IEEE Transactions on Applied Superconductivity 01/2013; 23(3):1300104-1300104. · 1.20 Impact Factor
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    ABSTRACT: We are developing a large-scale reconfigurable data-path (LSRDP) based on single-flux-quantum (SFQ) circuits to establish a fundamental technology for future high-performance computing systems. In the LSRDP, an SFQ floating-point adder (FPA) is one of the main and most complicated circuit blocks. In our previous study, we implemented an SFQ half-precision (16-bit) bit-serial FPA using the ISTEC 2.5 kA/cm2 standard process, and demonstrated the correct operations at 24 GHz by on-chip high-speed tests. In this study, we designed and implemented an SFQ half-precision bit-serial FPA using a cell library for the AIST 10 kA/cm2 Nb nine-metal-layer process (ADP2), and carried out on-chip high speed tests. The designed FPA contains 9661 Josephson junctions and occupies a circuit area of 12.95 mm2. Its target operation frequency is 50 GHz. We have demonstrated the correct operation of the FPA at the maximum frequency of 62 GHz although there is a functional error in the design. The measured DC bias margin ranges from 102% to 108% at 50 GHz operation. The total power consumption is measured to be 2.9 mW.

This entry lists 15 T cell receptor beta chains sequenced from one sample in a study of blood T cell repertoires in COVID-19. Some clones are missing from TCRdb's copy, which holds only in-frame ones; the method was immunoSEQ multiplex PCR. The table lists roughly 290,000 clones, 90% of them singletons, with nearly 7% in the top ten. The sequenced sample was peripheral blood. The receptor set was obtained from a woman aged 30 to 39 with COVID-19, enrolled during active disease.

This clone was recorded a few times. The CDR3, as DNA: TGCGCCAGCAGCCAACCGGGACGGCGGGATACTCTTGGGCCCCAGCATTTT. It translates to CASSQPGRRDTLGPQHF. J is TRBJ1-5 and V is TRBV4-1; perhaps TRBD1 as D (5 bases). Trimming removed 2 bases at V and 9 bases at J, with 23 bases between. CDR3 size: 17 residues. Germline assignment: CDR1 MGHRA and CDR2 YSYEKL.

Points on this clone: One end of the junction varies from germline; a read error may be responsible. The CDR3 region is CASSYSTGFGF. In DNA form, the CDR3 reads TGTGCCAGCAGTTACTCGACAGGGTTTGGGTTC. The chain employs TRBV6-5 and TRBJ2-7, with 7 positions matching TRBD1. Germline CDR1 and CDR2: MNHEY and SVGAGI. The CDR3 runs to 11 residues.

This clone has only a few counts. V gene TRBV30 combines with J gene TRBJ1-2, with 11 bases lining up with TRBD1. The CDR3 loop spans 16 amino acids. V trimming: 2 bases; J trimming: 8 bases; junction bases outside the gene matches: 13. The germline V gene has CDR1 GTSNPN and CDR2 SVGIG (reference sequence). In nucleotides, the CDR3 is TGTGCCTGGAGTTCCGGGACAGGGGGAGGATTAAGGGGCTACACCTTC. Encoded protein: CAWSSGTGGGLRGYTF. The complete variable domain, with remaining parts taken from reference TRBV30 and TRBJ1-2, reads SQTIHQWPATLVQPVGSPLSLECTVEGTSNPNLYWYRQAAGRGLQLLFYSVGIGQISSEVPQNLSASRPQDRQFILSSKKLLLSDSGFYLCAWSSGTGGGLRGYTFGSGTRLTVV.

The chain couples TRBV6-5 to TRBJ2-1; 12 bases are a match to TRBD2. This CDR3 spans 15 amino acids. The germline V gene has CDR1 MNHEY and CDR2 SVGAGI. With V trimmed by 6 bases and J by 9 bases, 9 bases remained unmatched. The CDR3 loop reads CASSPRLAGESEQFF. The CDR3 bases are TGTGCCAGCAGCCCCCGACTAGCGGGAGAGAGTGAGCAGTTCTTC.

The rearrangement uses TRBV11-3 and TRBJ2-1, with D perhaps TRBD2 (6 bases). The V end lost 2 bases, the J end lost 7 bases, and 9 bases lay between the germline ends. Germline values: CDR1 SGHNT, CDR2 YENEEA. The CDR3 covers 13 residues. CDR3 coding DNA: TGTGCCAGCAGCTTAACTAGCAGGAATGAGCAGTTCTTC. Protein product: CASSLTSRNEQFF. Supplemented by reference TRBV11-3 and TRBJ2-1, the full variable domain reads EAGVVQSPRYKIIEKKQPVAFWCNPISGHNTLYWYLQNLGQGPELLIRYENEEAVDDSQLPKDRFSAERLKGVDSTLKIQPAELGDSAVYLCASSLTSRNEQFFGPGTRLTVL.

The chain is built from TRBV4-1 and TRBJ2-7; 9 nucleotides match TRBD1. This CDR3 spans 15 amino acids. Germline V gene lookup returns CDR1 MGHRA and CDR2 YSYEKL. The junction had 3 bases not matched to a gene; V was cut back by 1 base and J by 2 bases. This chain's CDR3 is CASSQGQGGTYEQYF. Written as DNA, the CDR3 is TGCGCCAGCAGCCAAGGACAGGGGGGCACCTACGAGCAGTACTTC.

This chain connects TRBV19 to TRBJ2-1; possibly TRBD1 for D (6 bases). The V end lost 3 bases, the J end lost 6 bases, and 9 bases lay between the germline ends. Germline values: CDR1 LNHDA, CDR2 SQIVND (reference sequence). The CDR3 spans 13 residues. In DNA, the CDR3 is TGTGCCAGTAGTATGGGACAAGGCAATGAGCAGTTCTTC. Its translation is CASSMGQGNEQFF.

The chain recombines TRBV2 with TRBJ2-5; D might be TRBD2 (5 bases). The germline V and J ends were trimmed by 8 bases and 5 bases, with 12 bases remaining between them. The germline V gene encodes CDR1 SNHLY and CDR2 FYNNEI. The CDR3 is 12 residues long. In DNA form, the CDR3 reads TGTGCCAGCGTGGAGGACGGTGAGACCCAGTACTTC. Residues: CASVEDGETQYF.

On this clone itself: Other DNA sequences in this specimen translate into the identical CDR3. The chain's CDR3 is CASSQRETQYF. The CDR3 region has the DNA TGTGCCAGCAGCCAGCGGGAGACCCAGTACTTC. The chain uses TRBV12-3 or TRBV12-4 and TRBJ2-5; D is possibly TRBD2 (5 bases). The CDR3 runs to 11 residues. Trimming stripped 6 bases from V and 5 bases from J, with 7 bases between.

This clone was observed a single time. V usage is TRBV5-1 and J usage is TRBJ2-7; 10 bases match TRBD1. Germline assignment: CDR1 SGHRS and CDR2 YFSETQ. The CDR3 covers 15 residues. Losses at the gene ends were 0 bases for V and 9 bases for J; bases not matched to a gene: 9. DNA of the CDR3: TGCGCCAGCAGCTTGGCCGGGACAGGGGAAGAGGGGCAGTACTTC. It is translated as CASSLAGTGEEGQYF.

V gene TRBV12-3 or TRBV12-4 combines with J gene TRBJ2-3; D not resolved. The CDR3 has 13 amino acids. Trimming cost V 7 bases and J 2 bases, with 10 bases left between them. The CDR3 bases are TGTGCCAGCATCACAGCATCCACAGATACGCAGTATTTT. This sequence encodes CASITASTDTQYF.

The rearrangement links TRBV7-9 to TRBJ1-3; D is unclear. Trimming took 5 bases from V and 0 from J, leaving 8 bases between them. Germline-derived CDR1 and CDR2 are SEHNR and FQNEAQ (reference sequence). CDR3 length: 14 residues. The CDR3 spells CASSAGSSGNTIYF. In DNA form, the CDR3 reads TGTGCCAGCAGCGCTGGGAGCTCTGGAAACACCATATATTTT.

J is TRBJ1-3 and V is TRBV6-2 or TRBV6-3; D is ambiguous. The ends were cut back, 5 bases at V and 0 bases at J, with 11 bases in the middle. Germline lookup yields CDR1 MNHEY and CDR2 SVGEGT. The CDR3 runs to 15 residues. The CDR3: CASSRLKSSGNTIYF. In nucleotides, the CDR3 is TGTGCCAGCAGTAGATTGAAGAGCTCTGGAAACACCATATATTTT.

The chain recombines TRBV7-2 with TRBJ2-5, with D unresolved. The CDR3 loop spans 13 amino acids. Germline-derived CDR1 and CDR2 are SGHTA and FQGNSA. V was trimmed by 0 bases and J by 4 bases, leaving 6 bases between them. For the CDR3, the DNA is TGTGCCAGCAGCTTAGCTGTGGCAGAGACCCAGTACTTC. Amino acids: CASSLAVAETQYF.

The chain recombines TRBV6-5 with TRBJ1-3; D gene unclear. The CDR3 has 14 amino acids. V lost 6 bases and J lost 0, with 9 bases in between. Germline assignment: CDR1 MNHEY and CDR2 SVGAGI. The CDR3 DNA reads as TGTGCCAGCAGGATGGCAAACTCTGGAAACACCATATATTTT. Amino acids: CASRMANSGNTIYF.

Superconductive Electronics Conference (ISEC), 2013 IEEE 14th International; 01/2013
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    ABSTRACT: We present a new design technique of rapid single-flux-quantum (RSFQ) logic gates for low-noise, high-speed operation. In this study, we propose the use of a damping resistor shared with a junction pair composing a comparator, in addition to their individual shunt resistors increased from the standard values. We analyzed timing characteristics and bit error rates (BERs) of several RSFQ flip-flops composed of the proposed comparators using numerical simulation. The proposed comparator showed reduced timing jitter by ~5% in association with small delay time, sharpened BER curves, and improvement in operating margins by 2-3% compared to the standard design. We fabricated 2-bit shift registers using the noise reduction technique. We obtained sharp BER curves from the measurement. The proposed method indicated that it gave wide margins.
    Superconductive Electronics Conference (ISEC), 2013 IEEE 14th International; 01/2013